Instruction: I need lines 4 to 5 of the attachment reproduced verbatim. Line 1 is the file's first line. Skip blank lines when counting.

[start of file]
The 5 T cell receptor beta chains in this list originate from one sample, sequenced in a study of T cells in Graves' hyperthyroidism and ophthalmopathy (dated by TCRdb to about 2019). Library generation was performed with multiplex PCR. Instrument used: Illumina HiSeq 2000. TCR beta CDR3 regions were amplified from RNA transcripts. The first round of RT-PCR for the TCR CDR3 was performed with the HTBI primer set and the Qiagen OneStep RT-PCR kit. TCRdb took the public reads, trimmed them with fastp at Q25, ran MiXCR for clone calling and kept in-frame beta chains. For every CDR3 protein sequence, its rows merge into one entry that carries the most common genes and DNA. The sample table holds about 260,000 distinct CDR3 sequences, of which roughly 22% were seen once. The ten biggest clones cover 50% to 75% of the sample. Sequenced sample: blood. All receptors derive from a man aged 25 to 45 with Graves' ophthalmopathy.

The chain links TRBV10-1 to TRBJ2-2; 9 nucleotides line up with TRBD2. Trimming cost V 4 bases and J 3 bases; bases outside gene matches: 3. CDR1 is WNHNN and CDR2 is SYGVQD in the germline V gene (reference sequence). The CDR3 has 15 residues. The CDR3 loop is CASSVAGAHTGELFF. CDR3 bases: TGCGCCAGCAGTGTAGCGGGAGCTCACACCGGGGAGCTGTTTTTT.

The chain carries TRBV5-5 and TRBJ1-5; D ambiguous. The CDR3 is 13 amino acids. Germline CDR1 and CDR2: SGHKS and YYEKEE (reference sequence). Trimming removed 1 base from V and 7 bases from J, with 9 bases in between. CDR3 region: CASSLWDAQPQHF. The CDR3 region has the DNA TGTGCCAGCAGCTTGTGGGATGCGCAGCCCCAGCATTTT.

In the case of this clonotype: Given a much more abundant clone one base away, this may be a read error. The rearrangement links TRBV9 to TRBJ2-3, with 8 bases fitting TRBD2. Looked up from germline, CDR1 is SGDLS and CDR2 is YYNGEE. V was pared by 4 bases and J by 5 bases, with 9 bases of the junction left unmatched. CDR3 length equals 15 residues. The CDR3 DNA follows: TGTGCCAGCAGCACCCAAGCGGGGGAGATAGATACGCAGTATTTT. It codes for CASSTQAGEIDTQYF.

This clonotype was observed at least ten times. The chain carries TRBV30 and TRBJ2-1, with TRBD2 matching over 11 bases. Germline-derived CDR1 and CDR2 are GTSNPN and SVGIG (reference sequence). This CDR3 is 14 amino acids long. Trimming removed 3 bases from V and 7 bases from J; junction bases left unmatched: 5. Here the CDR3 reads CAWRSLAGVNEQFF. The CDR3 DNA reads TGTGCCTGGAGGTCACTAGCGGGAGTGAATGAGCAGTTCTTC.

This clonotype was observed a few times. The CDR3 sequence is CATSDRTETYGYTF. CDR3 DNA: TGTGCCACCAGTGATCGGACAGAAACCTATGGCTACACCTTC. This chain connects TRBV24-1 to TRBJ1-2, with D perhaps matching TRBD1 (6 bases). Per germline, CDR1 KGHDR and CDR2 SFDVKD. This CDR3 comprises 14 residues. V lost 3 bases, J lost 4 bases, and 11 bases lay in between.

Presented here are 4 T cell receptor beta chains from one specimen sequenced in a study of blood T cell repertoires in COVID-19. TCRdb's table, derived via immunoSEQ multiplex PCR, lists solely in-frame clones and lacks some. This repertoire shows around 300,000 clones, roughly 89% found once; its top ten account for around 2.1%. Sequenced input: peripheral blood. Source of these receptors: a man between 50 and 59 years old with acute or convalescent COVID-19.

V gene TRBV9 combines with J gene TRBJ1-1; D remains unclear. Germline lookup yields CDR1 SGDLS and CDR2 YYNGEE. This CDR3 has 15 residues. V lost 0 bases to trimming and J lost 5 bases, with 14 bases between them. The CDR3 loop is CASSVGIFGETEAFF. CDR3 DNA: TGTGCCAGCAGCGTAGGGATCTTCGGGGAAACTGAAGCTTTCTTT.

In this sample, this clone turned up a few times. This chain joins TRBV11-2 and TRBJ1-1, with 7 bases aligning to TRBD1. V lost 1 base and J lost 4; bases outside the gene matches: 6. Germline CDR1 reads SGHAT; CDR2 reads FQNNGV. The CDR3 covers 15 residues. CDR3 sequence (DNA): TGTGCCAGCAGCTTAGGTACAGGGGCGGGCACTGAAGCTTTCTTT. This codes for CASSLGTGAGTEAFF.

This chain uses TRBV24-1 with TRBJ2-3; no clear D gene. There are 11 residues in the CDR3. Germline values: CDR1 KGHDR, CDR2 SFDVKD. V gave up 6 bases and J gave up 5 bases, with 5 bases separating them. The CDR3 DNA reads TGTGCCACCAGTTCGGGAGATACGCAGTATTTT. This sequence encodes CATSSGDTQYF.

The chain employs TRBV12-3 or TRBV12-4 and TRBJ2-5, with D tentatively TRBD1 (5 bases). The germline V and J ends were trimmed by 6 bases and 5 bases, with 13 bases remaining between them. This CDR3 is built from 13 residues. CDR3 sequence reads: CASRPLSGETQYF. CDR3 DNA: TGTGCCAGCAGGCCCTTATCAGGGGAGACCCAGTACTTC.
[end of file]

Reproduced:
In the case of this clonotype: Given a much more abundant clone one base away, this may be a read error. The rearrangement links TRBV9 to TRBJ2-3, with 8 bases fitting TRBD2. Looked up from germline, CDR1 is SGDLS and CDR2 is YYNGEE. V was pared by 4 bases and J by 5 bases, with 9 bases of the junction left unmatched. CDR3 length equals 15 residues. The CDR3 DNA follows: TGTGCCAGCAGCACCCAAGCGGGGGAGATAGATACGCAGTATTTT. It codes for CASSTQAGEIDTQYF.

This clonotype was observed at least ten times. The chain carries TRBV30 and TRBJ2-1, with TRBD2 matching over 11 bases. Germline-derived CDR1 and CDR2 are GTSNPN and SVGIG (reference sequence). This CDR3 is 14 amino acids long. Trimming removed 3 bases from V and 7 bases from J; junction bases left unmatched: 5. Here the CDR3 reads CAWRSLAGVNEQFF. The CDR3 DNA reads TGTGCCTGGAGGTCACTAGCGGGAGTGAATGAGCAGTTCTTC.